Moving forward, Sophie hopes to be able to compile the work she’s created to release an album. She has taken to performing with full bands with interchanging people and instruments which is a step in a new direction creatively as her performances have until now been primarily by herself on the piano or with an acoustic guitar. “It’s really cool to be able to write songs by myself but to be able to collaborate with people and hear what they have to say about my music, or their music. It’s just a lot of fun.”

A smidgen over a year ago Sophie took to this project with the hope of making the most of her greatest passion. Today, as she continues to write and perform, meet new musicians, and expand her artistic horizons, Sophie Stevens has turned her dream to a plan, and each day that plan comes closer to becoming a reality.

Sophie Stevens: Space Jam

Originally published in Stylus Magazine

By Matt Harrison

Upon stepping into the space Sophie Stevens spends most of her music making time a few things will become abundantly clear. The first, she sleeps in the very same room. Her bed sits only a few feet from an electric piano, taking up much of the room on its own. Sophie says this can make mornings a challenge when the job of the day, as is the case every day, is to sit down and practice or write music. The desire to slap the snooze button is tenfold for those whose office is the same room they woke up in.

1There’s an unmistakable aura in this room. One that feels bright and somehow gentle. Rainbow coloured Christmas lights skirt the ceiling on all sides. Their soft glow, along with the pink blankets on the walls, guide the atmosphere toward a place of calm. Playful art, created and collected over the years, hangs on every wall. A headshot of Winnipeg North MP Kevin Lamaroux (2) sticks to a sheet of Star Wars themed note paper. There’s no real story behind that and somehow that makes its being there all the better.

2Under Kevin on the wall is a Japanese advertisement with a less than enthusiastic Harrison Ford holding a can of Kirin Beer. The add, never meant to be seen on this side of the world, was found in Japan by Sophie’s father. “My dad was in Japan,” Sophie went on to tell me through a laugh, “and he said hey man, can I have that?” The add is one of a series that can be found behind a quick Google search, all of which have an equally energetic Ford.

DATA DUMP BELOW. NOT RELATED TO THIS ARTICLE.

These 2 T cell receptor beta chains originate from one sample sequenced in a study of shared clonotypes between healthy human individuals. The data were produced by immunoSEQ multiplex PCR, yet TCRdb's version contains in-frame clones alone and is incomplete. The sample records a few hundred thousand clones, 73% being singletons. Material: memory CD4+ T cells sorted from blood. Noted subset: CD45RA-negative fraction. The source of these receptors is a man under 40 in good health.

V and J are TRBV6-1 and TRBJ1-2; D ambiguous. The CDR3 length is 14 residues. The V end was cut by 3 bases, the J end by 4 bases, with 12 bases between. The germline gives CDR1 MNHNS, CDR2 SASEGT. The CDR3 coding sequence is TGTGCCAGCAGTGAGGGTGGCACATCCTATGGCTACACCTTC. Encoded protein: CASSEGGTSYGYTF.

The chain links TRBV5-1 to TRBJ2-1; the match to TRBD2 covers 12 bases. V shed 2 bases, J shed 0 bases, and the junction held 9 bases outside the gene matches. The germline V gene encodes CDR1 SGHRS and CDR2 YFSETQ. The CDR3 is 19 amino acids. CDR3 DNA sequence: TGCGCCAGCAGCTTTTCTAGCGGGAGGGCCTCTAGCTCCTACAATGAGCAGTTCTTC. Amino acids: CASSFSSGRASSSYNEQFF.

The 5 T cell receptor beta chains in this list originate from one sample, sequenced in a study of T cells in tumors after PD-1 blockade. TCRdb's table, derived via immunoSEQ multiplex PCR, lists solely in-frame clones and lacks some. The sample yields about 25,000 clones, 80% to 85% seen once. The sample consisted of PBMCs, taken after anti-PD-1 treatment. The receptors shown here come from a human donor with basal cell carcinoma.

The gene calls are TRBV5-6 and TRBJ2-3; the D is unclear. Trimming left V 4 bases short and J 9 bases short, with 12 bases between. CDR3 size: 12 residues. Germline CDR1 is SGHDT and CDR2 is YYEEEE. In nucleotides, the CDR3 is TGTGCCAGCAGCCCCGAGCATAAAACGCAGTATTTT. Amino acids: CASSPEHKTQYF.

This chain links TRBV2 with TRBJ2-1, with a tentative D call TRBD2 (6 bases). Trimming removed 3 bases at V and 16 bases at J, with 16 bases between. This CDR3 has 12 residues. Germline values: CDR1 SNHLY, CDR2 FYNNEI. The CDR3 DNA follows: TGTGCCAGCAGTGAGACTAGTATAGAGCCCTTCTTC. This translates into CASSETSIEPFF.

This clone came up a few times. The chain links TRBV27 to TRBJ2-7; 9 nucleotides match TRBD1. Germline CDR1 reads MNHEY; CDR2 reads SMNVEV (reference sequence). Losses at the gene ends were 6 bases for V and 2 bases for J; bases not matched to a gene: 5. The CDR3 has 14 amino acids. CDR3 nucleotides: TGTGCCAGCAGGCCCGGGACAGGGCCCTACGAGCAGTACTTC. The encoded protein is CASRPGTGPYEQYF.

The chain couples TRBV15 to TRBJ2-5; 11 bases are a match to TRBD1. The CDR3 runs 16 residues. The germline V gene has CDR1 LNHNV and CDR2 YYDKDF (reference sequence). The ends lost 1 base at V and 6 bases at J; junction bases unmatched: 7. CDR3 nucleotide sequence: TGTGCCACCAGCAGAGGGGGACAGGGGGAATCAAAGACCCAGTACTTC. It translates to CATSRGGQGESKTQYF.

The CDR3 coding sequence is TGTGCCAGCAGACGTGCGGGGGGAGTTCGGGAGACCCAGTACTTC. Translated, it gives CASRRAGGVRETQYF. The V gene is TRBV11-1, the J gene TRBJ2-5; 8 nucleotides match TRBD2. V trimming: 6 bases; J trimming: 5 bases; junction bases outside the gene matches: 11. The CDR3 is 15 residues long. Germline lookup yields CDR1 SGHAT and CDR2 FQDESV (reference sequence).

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Sitting at eye level, right next to the entrance way, sits a creepy, staring little monkey baring a crash symbol in each hand. The little primate acts not only as primary Gatekeeper of Nightmares but also as a music box. My ignorance of the stage kept me from knowing this to be a piece from The Phantom of the Opera. “It was my first real introduction to music,” Stevens explained of the show. “I used to have the script memorised.” The music monkey has been hers since she was about 10.

4What made the monkey creepier than it may have otherwise been was the doll it had tucked under its arm. A little doll with little sunglasses. I wouldn’t have guessed, but once I was told I could see immediately, that the doll was Lou Reed. “I made [the doll] one night when I was a little sad and thought well, I couldn’t be sad if there was a tiny Lou Reed with me. I was really into his music and still am. I was so inspired by how many fucks he just did not give and just wanted to do something really ridiculous.”

Sophie Stevens makes her bedroom her workspace. The room acts as an easy place to enjoy being and create freely within. The vibes are calm, relaxing, and above all unique. All of this leaks into the music she creates within its confines.